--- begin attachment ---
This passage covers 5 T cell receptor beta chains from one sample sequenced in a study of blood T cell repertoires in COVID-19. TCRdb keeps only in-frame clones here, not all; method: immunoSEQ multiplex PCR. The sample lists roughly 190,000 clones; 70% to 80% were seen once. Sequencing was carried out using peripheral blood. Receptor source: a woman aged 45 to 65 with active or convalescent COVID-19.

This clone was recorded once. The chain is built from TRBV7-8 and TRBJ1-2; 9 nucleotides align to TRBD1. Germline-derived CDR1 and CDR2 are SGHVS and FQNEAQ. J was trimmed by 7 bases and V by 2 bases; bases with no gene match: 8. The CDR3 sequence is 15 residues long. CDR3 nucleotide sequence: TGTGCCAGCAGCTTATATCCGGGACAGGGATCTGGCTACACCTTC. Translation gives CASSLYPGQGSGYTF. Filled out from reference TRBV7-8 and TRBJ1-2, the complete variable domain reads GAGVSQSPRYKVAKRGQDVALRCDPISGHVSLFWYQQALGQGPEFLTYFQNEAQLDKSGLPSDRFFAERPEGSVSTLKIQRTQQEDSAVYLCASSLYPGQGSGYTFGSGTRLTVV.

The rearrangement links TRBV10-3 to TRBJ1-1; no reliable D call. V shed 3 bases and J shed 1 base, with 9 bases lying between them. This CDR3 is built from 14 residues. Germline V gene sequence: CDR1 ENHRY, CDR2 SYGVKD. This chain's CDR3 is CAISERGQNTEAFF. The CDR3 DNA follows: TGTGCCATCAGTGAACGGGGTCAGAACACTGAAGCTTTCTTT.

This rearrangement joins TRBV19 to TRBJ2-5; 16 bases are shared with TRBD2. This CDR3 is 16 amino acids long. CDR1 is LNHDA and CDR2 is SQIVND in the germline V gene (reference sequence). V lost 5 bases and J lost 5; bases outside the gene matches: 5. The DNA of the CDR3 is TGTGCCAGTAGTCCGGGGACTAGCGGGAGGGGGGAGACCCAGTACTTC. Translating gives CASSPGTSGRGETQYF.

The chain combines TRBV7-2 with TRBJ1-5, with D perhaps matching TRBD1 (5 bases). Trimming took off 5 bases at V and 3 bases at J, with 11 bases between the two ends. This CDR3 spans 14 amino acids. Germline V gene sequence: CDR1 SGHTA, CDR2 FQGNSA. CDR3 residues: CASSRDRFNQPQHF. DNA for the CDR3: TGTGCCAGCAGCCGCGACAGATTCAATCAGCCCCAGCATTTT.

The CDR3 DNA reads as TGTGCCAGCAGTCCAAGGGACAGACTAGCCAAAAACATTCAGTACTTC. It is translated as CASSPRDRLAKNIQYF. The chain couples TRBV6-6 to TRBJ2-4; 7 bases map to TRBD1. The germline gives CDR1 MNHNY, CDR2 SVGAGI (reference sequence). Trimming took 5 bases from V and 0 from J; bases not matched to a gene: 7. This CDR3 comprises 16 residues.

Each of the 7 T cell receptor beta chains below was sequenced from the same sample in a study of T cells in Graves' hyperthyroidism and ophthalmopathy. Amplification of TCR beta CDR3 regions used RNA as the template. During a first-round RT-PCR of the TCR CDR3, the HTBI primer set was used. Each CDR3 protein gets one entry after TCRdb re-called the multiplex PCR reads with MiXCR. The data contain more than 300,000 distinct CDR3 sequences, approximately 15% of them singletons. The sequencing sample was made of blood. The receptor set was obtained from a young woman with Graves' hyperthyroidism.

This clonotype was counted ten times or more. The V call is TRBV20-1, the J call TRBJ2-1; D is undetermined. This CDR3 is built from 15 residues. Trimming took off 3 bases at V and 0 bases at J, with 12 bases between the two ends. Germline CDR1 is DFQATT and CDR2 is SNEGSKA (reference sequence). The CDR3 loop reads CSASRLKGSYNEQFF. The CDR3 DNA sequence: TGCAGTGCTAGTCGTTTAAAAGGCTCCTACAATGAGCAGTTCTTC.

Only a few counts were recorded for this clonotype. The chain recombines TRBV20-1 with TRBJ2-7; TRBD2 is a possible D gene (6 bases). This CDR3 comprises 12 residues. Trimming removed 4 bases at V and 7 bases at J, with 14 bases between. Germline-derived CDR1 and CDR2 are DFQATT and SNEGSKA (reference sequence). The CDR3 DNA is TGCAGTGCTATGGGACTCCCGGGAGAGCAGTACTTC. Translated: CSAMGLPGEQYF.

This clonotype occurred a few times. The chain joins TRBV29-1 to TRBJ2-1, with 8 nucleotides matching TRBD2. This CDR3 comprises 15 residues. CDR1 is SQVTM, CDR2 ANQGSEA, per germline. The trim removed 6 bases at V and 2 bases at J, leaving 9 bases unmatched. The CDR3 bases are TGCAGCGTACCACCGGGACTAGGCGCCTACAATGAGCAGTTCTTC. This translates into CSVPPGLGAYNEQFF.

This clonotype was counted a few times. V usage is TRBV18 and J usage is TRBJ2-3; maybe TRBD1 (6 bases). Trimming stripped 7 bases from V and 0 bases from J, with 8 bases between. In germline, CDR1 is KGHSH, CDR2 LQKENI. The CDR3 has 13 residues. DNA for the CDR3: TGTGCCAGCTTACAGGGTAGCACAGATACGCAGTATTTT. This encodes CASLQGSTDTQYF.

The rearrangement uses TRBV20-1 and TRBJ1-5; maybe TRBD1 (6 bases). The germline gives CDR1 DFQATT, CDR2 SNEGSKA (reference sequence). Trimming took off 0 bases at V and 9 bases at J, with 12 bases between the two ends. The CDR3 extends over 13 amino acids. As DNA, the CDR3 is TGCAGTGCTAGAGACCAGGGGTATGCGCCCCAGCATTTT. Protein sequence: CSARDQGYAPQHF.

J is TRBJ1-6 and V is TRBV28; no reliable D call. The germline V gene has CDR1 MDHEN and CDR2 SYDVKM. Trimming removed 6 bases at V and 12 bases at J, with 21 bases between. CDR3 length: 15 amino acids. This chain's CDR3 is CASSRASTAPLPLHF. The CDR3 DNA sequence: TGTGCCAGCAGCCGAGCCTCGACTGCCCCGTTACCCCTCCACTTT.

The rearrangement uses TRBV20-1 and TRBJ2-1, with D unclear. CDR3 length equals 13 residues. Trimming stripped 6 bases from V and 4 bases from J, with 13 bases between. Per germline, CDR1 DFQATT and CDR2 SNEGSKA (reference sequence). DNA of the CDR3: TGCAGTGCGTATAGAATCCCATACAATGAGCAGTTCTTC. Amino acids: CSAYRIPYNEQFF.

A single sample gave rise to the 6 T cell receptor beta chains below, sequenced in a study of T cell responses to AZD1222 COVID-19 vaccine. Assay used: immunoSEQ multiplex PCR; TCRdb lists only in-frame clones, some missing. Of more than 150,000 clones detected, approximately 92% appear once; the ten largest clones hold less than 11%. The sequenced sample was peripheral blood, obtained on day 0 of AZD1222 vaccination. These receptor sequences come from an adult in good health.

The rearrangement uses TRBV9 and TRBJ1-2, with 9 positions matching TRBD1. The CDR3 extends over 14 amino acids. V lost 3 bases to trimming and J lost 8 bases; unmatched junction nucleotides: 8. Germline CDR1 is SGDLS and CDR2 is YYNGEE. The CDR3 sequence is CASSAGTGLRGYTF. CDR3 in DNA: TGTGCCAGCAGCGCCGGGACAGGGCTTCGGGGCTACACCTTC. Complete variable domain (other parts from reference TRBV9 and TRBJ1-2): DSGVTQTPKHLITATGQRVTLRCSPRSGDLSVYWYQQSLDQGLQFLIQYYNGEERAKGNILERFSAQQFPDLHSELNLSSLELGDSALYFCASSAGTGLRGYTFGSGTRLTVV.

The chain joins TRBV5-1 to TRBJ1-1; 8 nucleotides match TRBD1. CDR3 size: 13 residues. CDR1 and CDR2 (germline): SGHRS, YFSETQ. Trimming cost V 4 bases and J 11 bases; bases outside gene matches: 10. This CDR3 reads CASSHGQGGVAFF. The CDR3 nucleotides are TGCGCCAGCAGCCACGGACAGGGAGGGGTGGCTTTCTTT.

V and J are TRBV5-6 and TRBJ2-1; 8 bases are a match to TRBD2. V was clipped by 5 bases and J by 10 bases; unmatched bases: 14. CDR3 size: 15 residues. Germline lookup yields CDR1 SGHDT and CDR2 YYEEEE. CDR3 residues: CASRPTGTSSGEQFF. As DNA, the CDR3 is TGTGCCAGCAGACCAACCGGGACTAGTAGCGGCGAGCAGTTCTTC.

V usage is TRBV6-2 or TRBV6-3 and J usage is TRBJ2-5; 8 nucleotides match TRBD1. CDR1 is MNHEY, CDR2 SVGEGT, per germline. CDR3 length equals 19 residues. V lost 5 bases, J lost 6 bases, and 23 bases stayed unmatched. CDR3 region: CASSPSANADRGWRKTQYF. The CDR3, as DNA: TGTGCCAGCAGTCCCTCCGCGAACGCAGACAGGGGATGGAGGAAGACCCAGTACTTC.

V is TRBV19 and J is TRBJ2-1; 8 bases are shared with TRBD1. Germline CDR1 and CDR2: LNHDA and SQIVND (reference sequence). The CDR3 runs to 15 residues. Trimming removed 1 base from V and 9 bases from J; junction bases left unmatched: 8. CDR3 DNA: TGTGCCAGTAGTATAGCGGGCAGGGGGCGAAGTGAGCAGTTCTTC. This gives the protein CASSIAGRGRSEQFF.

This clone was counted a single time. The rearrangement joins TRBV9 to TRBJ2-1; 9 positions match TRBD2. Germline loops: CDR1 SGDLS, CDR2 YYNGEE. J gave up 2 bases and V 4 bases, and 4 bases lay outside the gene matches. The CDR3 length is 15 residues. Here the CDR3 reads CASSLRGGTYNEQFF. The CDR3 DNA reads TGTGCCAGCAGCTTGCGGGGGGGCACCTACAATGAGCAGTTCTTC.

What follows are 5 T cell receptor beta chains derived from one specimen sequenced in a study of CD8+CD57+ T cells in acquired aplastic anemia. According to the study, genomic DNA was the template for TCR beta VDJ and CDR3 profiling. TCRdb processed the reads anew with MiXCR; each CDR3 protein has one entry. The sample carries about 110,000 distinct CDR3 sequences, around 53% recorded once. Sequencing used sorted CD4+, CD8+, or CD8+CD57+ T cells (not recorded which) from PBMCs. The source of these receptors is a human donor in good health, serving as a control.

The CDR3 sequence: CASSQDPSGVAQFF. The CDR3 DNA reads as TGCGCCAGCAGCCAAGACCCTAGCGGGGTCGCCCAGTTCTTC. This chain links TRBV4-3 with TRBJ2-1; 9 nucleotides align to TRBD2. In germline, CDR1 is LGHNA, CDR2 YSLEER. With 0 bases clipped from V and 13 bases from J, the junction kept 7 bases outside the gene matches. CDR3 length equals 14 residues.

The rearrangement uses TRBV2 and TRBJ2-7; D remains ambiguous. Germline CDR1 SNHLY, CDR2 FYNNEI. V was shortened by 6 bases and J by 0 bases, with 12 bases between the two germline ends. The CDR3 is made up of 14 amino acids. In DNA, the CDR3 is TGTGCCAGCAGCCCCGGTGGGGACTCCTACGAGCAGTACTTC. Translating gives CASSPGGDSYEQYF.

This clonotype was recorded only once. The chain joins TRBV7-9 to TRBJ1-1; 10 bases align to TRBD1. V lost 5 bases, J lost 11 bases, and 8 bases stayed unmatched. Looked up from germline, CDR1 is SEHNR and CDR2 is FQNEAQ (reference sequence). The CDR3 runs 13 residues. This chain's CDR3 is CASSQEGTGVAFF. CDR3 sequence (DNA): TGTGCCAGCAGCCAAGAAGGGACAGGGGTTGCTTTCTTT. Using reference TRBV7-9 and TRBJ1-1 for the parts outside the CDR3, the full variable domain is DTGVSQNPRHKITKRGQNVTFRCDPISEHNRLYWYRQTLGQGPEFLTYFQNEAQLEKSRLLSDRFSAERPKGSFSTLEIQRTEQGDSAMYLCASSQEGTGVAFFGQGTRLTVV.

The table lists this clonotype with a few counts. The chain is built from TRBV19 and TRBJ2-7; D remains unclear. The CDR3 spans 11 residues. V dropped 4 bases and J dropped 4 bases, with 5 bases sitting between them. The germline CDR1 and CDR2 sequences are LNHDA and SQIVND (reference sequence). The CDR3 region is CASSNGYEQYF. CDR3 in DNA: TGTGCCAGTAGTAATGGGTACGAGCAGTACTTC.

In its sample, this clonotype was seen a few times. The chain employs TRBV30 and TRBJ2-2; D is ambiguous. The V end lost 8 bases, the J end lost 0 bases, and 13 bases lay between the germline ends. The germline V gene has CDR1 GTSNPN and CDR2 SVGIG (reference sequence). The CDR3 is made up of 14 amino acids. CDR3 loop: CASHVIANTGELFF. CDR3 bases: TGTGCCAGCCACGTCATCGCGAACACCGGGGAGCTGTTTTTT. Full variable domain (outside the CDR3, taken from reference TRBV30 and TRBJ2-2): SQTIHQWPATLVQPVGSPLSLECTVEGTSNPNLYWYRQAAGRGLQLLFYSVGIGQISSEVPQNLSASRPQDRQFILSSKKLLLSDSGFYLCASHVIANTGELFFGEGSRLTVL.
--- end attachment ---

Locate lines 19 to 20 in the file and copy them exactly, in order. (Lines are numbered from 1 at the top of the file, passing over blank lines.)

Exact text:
V usage is TRBV6-2 or TRBV6-3 and J usage is TRBJ2-5; 8 nucleotides match TRBD1. CDR1 is MNHEY, CDR2 SVGEGT, per germline. CDR3 length equals 19 residues. V lost 5 bases, J lost 6 bases, and 23 bases stayed unmatched. CDR3 region: CASSPSANADRGWRKTQYF. The CDR3, as DNA: TGTGCCAGCAGTCCCTCCGCGAACGCAGACAGGGGATGGAGGAAGACCCAGTACTTC.

V is TRBV19 and J is TRBJ2-1; 8 bases are shared with TRBD1. Germline CDR1 and CDR2: LNHDA and SQIVND (reference sequence). The CDR3 runs to 15 residues. Trimming removed 1 base from V and 9 bases from J; junction bases left unmatched: 8. CDR3 DNA: TGTGCCAGTAGTATAGCGGGCAGGGGGCGAAGTGAGCAGTTCTTC. This gives the protein CASSIAGRGRSEQFF.